Erin McGlothlin is associate professor of German and Jewish studies at Washington University in St. Louis. She is the author of Second-Generation Holocaust Literature: Legacies of Survival and Perpetration and editor of Persistent Legacy: The Holocaust and German Studies (coedited with Jennifer Kapczynski).

Brad Prager is professor of film studies and German studies at the University of Missouri. He is the author of After the Fact: The Holocaust in Twenty-First Century Documentary Film and The Cinema of Werner Herzog: Aesthetic Ecstasy and Truth.

Markus Zisselsberger teaches English at St. Frances Academy in Baltimore. He is the editor of The Undiscover’d Country: W. G. Sebald and the Poetics of Travel and "If we had the word." Ingeborg Bachmann: Views and Reviews (coedited with Gisela Brinker-Gabler).

Contributors Include:
Jennifer Cazenave, Tobias Ebbrecht-Hartmann, Dorota Glowacka, Regina Longo, Erin McGlothlin, Brad Prager, Debarati Sanyal, Noah Shenker, Leslie Swift, Sue Vice, Gary Weissman, Leah Wolfson, Lindsay Zarwell, Markus Zisselsberger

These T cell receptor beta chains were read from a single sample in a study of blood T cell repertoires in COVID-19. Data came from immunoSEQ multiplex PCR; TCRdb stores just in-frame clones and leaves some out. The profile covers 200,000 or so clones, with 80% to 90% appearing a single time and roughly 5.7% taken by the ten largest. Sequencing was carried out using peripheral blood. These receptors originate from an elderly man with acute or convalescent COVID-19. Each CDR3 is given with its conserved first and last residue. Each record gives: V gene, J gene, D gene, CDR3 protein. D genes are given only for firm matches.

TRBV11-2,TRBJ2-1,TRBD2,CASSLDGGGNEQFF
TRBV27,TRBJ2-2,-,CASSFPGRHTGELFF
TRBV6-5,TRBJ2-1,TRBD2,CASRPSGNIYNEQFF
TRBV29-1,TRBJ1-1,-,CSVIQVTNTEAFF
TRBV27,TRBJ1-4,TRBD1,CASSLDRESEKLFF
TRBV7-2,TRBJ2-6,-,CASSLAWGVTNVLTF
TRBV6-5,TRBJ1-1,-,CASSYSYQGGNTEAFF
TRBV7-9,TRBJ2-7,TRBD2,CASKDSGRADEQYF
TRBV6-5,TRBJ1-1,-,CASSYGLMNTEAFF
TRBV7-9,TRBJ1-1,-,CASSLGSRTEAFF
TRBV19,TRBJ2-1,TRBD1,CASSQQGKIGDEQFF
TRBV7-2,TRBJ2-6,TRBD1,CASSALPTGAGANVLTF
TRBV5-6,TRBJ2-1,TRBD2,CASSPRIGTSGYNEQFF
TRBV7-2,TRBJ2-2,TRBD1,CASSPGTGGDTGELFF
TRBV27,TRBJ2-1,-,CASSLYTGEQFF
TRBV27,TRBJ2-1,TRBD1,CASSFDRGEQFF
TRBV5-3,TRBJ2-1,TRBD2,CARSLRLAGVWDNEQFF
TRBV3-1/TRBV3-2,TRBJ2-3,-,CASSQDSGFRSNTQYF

There were some 220 hours of ‘outtakes’ that never made it into the 9 1/2 hours of Lanzmann’s monumental film. Lanzmann stated that he was tempted to destroy this filmic material because such a drastic gesture ‘would prove that Shoah is not a documentary.’ This was a bizarre tribute to ‘art’ along with the supposed control over it by the ‘auteur.’ It was also an insistence on a misleading binary logic that obscured the documentary and referential dimensions along with the role of many co-makers (notably, women and disparaged Polish interlocutors), as well as the nature of Lanzmann’s and his chief editor Ziva Postec’s own at times problematic and extensive editing of a film that disclosed much to its viewers about the genocidal effort of the Nazis and its effects on victims and survivors. The archive of what the editors aptly term the ‘not-yet-edited’ and the ‘never-to-be-edited’ raises important questions about the bases of Lanzmann’s decisions as well as his preferred method of eliciting or provoking traumatic reenactment. Readers may of course disagree about which contributions display the most critical insight, but they are all worth careful study and reveal how the film was not simply Lanzmann’s but the product of many human, sometimes all-too-human hands. Construction of Testimony is an extremely valuable book that does not undermine the status of, but does critically analyze and situate dialogically an ‘iconic’ film whose artistry is evident but whose paths not taken may still stimulate both aesthetic and historical inquiry for its viewers and commentators.